Meal size is a critical driver of weight gain in early childhood

Hayley Syrad, Clare H. Llewellyn*, Laura Johnson, David Boniface, Susan A. Jebb, Cornelia H M Van Jaarsveld, Jane Wardle

*Corresponding author for this work

Research output: Contribution to journalArticle (Academic Journal)peer-review

32 Citations (Scopus)
337 Downloads (Pure)


Larger serving sizes and more frequent eating episodes have been implicated in the rising prevalence of obesity at a population level. This study examines the relative contributions of meal size and frequency to weight gain in a large sample of British children. Using 3-day diet diaries from 1939 children aged 21 months from the Gemini twin cohort, we assessed prospective associations between meal size, meal frequency and weight gain from two to five years. Separate longitudinal analyses demonstrated that every 10 kcal increase in meal size was associated with 1.5 g/wk or 4% (p = 0.005) faster growth rate, while meal frequency was not independently associated with growth (β = 0.3 g/wk p = 0.20). Including both meal parameters in the model strengthened associations (meal size: β = 2.6 g/wk, p < 0.001; meal frequency: β = 1.0 g/wk, p = 0.001). Taken together, the implication is that meal size promotes faster growth regardless of frequency, but meal frequency has a significant effect only if meal size is assumed to be held constant. Clearer advice on meal size and frequency, especially advice on appropriate meal size, may help prevent excess weight gain.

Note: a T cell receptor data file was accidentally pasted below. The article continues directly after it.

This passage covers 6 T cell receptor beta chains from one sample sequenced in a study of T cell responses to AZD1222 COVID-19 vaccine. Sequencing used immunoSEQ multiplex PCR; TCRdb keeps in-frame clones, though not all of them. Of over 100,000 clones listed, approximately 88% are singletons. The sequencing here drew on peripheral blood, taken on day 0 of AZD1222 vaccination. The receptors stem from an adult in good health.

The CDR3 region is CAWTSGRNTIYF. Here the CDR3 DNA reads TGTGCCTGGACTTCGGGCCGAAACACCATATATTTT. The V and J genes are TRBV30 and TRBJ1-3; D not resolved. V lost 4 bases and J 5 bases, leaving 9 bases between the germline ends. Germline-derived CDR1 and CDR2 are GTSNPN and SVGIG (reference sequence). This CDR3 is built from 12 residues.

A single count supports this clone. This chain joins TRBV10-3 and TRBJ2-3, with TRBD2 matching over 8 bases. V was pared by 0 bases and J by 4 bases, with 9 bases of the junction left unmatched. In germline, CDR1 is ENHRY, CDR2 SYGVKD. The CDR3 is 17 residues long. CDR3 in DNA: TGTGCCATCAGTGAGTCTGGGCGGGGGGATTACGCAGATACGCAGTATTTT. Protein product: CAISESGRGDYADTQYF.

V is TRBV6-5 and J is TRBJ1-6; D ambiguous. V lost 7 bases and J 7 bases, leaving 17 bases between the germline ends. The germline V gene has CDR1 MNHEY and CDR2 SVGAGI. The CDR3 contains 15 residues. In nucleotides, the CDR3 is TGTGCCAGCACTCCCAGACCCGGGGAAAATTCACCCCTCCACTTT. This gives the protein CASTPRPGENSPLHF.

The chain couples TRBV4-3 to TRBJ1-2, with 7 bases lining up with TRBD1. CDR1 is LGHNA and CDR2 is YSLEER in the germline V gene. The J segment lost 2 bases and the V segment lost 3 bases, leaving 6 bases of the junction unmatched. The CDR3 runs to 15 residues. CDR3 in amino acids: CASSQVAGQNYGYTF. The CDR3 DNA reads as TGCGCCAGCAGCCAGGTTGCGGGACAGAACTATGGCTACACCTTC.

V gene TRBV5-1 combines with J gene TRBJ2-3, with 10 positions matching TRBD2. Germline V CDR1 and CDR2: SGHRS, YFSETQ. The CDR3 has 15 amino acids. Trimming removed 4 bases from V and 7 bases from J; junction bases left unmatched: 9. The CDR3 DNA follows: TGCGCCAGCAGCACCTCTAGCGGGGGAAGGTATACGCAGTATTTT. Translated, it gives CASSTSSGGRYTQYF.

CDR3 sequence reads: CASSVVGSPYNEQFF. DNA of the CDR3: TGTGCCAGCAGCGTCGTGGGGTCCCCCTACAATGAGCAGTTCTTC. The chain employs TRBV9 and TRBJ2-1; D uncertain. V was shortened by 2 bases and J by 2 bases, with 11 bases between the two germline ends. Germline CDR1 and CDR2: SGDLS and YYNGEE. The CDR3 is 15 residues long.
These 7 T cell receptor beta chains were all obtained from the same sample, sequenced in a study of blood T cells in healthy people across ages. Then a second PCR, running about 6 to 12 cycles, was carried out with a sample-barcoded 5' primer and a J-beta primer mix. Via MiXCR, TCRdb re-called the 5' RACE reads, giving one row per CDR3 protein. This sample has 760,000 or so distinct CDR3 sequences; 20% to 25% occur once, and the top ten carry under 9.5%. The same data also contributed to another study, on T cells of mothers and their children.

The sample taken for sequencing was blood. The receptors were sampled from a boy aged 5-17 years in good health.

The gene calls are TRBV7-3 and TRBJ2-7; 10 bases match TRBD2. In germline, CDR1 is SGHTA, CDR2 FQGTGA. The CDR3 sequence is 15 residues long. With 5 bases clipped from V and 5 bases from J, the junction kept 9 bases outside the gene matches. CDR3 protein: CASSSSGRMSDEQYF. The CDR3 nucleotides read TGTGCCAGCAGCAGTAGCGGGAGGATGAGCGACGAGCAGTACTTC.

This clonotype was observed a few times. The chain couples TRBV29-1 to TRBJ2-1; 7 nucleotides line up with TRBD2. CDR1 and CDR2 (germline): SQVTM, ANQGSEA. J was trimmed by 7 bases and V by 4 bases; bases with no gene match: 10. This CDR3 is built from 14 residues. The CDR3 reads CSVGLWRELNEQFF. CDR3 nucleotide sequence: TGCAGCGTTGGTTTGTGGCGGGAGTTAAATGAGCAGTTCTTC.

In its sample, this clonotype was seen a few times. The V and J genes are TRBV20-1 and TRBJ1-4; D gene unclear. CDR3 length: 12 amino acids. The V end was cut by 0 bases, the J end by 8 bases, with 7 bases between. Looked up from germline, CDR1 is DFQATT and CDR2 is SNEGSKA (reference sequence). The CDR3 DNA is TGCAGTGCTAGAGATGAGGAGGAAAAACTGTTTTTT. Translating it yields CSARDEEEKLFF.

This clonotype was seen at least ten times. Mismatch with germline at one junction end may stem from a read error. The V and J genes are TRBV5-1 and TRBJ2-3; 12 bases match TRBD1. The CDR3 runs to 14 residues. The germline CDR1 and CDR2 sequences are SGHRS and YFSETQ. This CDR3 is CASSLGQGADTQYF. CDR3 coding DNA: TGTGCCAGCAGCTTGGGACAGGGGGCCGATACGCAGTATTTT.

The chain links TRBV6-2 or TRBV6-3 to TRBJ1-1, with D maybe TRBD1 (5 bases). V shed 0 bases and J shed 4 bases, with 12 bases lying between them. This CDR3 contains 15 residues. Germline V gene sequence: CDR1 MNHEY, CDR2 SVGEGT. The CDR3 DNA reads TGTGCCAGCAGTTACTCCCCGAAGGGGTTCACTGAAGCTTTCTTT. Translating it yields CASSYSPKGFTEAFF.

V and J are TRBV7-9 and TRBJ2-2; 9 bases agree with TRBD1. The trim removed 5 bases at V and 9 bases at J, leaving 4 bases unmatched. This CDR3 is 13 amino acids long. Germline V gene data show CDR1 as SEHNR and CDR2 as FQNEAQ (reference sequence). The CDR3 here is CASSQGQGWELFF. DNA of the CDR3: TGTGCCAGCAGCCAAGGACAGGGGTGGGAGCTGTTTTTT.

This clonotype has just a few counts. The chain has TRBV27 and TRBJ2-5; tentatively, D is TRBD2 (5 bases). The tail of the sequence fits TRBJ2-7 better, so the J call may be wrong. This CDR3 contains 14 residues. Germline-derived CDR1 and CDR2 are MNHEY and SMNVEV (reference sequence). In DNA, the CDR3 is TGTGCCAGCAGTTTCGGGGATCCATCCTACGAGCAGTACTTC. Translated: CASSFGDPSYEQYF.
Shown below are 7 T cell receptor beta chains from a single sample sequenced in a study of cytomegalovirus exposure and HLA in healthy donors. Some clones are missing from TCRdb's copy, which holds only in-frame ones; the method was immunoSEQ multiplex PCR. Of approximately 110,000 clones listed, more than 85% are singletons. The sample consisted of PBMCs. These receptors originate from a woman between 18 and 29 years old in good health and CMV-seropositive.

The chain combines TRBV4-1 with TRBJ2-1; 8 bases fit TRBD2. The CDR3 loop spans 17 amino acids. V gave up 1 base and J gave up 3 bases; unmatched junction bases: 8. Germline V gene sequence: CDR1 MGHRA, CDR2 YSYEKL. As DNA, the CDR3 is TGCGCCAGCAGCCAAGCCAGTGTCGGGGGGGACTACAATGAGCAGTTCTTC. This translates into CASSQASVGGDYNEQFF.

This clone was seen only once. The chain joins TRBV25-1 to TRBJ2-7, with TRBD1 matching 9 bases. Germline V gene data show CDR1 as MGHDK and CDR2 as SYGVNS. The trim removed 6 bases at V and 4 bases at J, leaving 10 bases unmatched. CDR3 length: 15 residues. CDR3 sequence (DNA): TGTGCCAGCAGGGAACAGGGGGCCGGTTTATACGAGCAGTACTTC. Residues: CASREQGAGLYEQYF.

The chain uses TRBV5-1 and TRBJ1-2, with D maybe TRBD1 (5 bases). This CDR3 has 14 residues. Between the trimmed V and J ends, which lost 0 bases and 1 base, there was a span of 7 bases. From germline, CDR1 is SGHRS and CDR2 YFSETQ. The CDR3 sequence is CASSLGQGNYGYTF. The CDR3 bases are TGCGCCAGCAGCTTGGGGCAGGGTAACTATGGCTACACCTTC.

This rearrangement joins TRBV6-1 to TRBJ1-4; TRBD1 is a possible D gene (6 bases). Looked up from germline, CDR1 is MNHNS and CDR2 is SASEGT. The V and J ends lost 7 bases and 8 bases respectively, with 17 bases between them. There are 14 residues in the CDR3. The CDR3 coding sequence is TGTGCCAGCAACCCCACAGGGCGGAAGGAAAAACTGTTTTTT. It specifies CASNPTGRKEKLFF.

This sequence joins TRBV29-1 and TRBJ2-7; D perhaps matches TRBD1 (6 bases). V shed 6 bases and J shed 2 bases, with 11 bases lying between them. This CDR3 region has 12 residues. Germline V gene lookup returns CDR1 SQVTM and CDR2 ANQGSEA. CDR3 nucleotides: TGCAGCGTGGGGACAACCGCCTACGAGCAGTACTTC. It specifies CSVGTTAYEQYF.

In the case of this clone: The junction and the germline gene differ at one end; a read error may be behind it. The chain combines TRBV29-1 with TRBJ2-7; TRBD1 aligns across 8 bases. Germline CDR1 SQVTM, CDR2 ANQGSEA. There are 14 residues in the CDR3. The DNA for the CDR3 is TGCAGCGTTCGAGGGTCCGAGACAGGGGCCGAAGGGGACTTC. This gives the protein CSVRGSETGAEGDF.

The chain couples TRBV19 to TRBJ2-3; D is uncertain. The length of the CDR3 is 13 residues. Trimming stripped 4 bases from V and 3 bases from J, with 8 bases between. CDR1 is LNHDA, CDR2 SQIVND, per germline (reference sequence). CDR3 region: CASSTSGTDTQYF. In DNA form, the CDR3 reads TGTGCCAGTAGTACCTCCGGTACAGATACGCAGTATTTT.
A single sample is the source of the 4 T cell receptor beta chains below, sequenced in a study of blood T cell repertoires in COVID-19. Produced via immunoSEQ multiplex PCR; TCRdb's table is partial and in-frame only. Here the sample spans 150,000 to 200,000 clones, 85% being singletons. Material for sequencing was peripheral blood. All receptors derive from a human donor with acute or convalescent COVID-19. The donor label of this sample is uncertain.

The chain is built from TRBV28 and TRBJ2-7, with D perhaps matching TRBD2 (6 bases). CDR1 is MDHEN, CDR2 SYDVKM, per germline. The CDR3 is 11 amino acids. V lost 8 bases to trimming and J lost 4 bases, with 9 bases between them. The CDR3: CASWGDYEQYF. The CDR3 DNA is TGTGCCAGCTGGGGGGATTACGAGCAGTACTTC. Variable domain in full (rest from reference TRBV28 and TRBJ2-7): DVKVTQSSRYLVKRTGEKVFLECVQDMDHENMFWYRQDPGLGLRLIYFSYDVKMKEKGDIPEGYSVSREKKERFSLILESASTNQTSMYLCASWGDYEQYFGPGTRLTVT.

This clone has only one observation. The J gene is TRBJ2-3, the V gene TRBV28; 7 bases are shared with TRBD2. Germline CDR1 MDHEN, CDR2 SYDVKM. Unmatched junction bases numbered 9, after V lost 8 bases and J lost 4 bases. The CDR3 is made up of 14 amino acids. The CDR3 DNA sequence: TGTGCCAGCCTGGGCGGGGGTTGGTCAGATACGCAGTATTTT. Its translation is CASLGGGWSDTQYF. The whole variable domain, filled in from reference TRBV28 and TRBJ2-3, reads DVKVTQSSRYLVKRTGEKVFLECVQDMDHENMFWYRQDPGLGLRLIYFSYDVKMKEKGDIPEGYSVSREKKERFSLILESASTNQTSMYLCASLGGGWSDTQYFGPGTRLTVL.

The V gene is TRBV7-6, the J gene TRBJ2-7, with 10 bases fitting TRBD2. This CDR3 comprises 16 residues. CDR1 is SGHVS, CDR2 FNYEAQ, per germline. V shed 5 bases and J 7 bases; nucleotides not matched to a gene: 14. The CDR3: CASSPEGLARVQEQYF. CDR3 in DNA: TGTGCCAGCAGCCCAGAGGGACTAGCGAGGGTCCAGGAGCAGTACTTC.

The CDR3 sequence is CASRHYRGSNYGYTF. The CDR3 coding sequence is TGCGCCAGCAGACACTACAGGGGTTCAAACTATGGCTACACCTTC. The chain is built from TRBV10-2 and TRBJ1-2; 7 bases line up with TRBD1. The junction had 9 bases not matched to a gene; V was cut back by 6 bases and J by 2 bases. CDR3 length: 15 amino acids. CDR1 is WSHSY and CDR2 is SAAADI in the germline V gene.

Original languageEnglish
Article number28368
Number of pages26
JournalScientific Reports
Publication statusPublished - 20 Jun 2016


  • Obesity
  • risk factors


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